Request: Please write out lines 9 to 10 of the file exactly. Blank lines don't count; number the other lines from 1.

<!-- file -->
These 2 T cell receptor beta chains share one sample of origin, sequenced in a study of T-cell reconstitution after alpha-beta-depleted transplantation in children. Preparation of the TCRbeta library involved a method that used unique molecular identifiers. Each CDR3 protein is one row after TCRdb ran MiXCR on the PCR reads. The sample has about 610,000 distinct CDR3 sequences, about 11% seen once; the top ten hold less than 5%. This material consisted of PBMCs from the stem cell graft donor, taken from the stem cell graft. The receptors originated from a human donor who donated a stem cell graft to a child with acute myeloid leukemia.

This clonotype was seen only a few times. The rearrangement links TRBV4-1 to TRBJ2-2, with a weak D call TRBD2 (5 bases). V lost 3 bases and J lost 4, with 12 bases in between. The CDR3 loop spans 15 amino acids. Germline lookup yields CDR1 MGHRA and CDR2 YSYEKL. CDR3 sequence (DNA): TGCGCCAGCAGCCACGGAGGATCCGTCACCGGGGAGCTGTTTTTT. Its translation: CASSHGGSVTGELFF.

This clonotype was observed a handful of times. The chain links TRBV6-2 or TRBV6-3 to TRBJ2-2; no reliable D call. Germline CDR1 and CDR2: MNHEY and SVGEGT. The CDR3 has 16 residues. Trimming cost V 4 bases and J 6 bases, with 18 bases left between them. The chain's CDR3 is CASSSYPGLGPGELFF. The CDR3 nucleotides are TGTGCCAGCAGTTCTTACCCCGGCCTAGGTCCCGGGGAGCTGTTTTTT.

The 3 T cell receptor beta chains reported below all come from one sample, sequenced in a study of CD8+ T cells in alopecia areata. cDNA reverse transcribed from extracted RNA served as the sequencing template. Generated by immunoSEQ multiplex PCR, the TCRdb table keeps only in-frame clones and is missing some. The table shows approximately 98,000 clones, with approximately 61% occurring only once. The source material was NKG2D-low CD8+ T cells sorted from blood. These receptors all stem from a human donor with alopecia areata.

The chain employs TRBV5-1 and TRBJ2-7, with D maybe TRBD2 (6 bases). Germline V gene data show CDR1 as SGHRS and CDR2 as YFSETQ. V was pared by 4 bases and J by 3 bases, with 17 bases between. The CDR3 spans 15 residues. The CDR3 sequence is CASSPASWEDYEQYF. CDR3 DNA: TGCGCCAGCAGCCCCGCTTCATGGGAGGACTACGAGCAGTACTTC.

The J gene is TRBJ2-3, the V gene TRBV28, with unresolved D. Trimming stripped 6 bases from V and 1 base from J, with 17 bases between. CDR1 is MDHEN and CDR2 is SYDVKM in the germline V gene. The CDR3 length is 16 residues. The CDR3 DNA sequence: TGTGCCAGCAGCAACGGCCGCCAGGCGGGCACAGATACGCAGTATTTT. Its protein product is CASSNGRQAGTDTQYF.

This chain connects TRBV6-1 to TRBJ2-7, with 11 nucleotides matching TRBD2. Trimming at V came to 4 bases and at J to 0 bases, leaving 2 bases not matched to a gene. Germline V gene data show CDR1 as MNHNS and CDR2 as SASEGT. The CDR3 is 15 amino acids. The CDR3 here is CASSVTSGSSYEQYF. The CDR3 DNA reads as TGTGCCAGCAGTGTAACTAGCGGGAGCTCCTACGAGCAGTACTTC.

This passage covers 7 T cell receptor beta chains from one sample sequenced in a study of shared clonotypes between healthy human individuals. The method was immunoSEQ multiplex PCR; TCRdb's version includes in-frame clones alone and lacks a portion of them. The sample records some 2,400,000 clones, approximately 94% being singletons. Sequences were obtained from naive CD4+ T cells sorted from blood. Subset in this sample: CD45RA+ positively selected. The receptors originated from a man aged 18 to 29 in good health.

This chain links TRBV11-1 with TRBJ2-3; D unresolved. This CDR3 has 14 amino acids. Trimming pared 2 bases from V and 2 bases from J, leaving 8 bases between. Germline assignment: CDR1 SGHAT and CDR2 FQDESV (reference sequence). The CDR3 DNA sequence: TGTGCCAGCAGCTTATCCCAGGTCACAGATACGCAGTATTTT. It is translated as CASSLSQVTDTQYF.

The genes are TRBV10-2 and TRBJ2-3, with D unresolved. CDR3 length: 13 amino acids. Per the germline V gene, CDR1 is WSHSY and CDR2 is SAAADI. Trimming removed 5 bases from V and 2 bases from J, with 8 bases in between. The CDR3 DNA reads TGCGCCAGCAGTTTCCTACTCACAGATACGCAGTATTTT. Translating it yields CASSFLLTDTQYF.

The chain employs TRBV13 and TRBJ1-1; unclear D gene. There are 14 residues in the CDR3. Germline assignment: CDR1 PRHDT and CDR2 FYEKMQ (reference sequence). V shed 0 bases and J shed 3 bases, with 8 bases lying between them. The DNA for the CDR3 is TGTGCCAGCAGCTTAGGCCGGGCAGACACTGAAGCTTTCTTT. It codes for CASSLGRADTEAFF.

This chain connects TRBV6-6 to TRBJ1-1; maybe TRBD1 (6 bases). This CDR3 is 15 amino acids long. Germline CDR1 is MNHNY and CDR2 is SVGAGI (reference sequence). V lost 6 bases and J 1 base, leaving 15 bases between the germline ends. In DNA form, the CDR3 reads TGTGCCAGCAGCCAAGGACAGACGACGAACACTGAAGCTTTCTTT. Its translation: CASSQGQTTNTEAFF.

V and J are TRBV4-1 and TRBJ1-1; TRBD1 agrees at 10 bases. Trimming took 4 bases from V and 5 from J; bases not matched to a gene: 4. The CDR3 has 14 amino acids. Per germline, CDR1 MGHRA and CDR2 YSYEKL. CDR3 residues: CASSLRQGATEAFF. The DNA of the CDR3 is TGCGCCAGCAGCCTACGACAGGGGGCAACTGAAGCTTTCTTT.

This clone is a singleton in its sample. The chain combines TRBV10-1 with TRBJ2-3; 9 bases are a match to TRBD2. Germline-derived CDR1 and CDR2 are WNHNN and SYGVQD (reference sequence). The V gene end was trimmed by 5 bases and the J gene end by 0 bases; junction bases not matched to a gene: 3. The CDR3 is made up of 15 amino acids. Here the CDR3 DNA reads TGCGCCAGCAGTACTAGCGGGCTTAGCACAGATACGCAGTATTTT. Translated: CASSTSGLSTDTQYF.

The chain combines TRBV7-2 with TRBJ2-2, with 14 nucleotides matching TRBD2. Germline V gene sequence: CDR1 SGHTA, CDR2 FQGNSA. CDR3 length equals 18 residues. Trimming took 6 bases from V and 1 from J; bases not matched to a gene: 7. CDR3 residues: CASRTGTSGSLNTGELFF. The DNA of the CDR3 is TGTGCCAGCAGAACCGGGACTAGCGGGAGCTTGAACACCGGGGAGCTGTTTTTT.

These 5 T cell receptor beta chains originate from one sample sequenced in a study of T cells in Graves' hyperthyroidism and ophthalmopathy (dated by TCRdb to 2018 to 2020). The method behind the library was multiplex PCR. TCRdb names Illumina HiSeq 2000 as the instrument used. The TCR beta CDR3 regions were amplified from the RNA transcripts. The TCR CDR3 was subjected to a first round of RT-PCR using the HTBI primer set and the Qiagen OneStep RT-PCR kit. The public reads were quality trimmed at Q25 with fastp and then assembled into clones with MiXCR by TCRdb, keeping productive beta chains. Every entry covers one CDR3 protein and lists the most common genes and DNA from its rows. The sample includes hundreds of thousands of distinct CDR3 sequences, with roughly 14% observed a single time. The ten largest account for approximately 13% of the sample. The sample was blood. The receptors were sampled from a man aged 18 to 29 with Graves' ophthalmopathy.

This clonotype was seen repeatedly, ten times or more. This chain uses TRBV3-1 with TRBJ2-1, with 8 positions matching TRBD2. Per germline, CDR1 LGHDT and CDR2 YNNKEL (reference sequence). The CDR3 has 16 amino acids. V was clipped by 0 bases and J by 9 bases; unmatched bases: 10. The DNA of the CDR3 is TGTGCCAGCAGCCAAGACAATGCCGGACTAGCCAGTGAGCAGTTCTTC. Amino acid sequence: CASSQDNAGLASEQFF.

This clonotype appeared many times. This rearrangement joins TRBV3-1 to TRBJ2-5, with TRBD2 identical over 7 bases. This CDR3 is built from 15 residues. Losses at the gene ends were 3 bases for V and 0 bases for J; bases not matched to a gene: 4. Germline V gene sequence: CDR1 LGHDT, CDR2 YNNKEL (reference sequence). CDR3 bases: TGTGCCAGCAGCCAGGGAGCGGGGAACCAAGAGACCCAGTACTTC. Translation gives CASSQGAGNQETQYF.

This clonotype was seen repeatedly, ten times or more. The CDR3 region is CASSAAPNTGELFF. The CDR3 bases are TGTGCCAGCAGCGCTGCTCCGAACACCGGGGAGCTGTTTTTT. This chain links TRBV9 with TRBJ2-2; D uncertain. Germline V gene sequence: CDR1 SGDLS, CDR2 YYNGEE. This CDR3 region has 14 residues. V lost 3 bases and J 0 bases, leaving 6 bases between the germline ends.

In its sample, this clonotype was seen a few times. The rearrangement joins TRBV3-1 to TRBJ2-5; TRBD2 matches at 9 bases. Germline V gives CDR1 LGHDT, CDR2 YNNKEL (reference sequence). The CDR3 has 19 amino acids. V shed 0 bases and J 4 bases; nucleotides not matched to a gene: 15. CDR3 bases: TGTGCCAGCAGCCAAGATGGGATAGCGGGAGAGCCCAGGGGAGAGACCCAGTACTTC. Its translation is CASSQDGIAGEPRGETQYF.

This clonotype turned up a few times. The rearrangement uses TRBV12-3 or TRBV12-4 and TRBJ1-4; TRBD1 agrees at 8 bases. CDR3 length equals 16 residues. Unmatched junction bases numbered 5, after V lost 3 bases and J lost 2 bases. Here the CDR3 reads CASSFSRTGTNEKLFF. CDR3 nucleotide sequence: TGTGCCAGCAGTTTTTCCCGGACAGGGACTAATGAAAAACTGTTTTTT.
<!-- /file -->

This chain links TRBV11-1 with TRBJ2-3; D unresolved. This CDR3 has 14 amino acids. Trimming pared 2 bases from V and 2 bases from J, leaving 8 bases between. Germline assignment: CDR1 SGHAT and CDR2 FQDESV (reference sequence). The CDR3 DNA sequence: TGTGCCAGCAGCTTATCCCAGGTCACAGATACGCAGTATTTT. It is translated as CASSLSQVTDTQYF.

The genes are TRBV10-2 and TRBJ2-3, with D unresolved. CDR3 length: 13 amino acids. Per the germline V gene, CDR1 is WSHSY and CDR2 is SAAADI. Trimming removed 5 bases from V and 2 bases from J, with 8 bases in between. The CDR3 DNA reads TGCGCCAGCAGTTTCCTACTCACAGATACGCAGTATTTT. Translating it yields CASSFLLTDTQYF.